Company strikes deal with BT Wholesale to sell broadband Net service in Britain and bundle it with mobile offerings.
The mobile operator on Monday announced it will be reselling DSL from BT Wholesale under its own brand before the end of the year. It declined to release pricing details.
Under the plan, Vodafone will be able to sell broadband access across the U.K. without having to invest in local loop unbundling, where companies install their own gear in BT's exchanges--a strategy favored by the likes of Orange Broadband (formerly Wanadoo) and Cable & Wireless.
Given the intense competition in this sector, Vodafone will be under considerable pressure to generate a return on investment. The company has already been selling DSL service to its business customers, but this is the first time it has offered such services in the retail market, where price, as well as download and upload speeds, are competitive weapons.
Tim Yates, director of Vodafone's consumer business, told Silicon.com that Vodafone will not be looking to sign an additional deal with another ISP to match the speeds its competitors can offer. "We're not planning to do that. We're comfortable with what BT can offer. It's comparable, if not better than, anything else out there," he said.
In addition to being saddled with offering average speeds, Vodafone will also have to work hard to compete on price. Several ISPs, including Carphone Warehouse and Sky Link, are giving away "free" broadband to customers signing up for bundled services.
Vodafone's mobile competitors have already gotten in on the broadband act. Orange is doing its own "free" offer for mobile subscribers, while O2 recently bought high-speed ISP Be, which sells next-generation ADSL2+ (asymetric digital subscriber line) broadband--capable, in theory, of delivering speeds up to 24Mbps.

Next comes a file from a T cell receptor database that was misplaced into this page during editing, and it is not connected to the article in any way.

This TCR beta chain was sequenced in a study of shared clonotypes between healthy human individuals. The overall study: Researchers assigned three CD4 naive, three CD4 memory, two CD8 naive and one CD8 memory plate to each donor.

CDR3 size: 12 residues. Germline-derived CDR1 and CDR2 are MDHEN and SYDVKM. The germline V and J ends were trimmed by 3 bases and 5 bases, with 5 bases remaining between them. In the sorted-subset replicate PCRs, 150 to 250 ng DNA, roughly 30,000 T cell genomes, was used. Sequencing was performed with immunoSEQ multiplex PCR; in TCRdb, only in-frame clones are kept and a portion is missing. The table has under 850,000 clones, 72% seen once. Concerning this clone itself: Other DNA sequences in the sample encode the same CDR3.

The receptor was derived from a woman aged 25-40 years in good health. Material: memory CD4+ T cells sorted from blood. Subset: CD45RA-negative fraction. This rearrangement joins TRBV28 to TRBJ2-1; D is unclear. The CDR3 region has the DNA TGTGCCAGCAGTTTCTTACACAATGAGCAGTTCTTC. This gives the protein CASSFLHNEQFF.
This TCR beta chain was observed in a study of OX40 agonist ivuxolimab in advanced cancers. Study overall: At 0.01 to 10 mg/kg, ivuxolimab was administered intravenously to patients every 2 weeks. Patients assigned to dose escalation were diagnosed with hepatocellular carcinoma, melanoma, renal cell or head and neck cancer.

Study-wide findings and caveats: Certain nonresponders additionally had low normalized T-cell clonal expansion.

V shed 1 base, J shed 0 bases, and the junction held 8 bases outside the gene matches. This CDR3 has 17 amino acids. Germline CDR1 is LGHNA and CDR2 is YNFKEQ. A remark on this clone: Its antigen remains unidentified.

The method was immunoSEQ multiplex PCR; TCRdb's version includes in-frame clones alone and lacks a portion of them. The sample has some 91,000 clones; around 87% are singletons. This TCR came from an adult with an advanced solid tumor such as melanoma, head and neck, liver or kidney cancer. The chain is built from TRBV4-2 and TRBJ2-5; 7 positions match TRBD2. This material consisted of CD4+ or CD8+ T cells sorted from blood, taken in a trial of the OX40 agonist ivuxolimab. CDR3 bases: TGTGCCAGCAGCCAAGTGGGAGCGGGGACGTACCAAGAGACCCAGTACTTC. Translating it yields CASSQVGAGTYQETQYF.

JupiterResearch analyst Ian Fogg said Vodafone's broadband maneuver was not a simple me-too decision.
"Given the massive price pressure and the free broadband offer, the question (for mobile operators doing broadband) is: Where is the return on investment going to come from? There's a significant risk with capital investment in infrastructure. Vodafone (is) minimizing the risk by not making that infrastructure investment in broadband in the U.K.," he said.
Ovum analyst John Delaney concurred that it makes sense for Vodafone not to go it alone.
"The regulatory and commercial conditions in the U.K. are now more favorable than ever to a company wishing to offer ADSL by wholesaling IP streams over telco-owned lines, and so it makes sense for Vodafone to enter the market in this way rather than to invest straight away in a facilities-owning approach," Delaney said in a research note. "Although it would provide more flexibility, it would require both significant (capital expenditure) and a fixed skill set currently not available in-house."
The company's CEO, Arun Sarin, told journalists in May that the operator was categorically uninterested in buying or becoming an ISP in the U.K.
Sarin told investors the operator's broadband strategy will be defined country by country. In Germany, one of Vodafone's key markets, the operator has its own fixed-line unit, a result of its acquisition of mobile-phone company Mannesmann.
Jo Best of Silicon.com reported from London.